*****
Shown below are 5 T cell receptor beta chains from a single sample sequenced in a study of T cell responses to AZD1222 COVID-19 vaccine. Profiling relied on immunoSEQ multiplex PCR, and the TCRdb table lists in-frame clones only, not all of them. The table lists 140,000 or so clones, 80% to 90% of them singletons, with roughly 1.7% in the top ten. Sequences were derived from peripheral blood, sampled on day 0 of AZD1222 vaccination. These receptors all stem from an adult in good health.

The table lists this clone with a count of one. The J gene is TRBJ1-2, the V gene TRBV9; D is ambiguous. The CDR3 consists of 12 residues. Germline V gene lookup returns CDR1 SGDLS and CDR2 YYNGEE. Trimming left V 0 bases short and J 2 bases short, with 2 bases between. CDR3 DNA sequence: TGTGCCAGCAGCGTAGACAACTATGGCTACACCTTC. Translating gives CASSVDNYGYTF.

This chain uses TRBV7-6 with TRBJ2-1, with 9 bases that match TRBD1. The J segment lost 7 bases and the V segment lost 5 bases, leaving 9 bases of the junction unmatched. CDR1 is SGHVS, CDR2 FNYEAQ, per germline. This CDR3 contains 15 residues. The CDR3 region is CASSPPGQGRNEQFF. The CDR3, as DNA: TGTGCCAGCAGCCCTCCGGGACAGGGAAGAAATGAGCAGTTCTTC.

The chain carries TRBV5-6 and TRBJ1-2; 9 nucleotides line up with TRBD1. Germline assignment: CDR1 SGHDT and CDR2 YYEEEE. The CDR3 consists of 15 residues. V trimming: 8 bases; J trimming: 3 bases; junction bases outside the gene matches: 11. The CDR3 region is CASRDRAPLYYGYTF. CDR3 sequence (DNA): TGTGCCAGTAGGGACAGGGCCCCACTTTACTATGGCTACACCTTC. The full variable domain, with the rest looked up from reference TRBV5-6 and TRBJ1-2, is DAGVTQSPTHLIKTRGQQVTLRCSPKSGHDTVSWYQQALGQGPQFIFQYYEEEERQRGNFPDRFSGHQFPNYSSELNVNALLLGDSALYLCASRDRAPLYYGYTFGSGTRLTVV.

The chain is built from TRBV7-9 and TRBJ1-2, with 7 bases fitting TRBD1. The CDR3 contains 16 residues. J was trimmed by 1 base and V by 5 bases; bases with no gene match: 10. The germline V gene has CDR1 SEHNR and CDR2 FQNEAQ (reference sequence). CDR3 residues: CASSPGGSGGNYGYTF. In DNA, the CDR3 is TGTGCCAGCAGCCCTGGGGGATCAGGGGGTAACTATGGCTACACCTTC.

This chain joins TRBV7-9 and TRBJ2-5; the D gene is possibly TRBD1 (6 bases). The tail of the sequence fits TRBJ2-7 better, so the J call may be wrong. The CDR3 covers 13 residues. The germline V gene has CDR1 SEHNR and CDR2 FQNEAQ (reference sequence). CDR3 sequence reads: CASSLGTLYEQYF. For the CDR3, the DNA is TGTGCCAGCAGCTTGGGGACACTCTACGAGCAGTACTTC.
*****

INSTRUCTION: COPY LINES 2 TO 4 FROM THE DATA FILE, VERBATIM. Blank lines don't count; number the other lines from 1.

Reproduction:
The table lists this clone with a count of one. The J gene is TRBJ1-2, the V gene TRBV9; D is ambiguous. The CDR3 consists of 12 residues. Germline V gene lookup returns CDR1 SGDLS and CDR2 YYNGEE. Trimming left V 0 bases short and J 2 bases short, with 2 bases between. CDR3 DNA sequence: TGTGCCAGCAGCGTAGACAACTATGGCTACACCTTC. Translating gives CASSVDNYGYTF.

This chain uses TRBV7-6 with TRBJ2-1, with 9 bases that match TRBD1. The J segment lost 7 bases and the V segment lost 5 bases, leaving 9 bases of the junction unmatched. CDR1 is SGHVS, CDR2 FNYEAQ, per germline. This CDR3 contains 15 residues. The CDR3 region is CASSPPGQGRNEQFF. The CDR3, as DNA: TGTGCCAGCAGCCCTCCGGGACAGGGAAGAAATGAGCAGTTCTTC.

The chain carries TRBV5-6 and TRBJ1-2; 9 nucleotides line up with TRBD1. Germline assignment: CDR1 SGHDT and CDR2 YYEEEE. The CDR3 consists of 15 residues. V trimming: 8 bases; J trimming: 3 bases; junction bases outside the gene matches: 11. The CDR3 region is CASRDRAPLYYGYTF. CDR3 sequence (DNA): TGTGCCAGTAGGGACAGGGCCCCACTTTACTATGGCTACACCTTC. The full variable domain, with the rest looked up from reference TRBV5-6 and TRBJ1-2, is DAGVTQSPTHLIKTRGQQVTLRCSPKSGHDTVSWYQQALGQGPQFIFQYYEEEERQRGNFPDRFSGHQFPNYSSELNVNALLLGDSALYLCASRDRAPLYYGYTFGSGTRLTVV.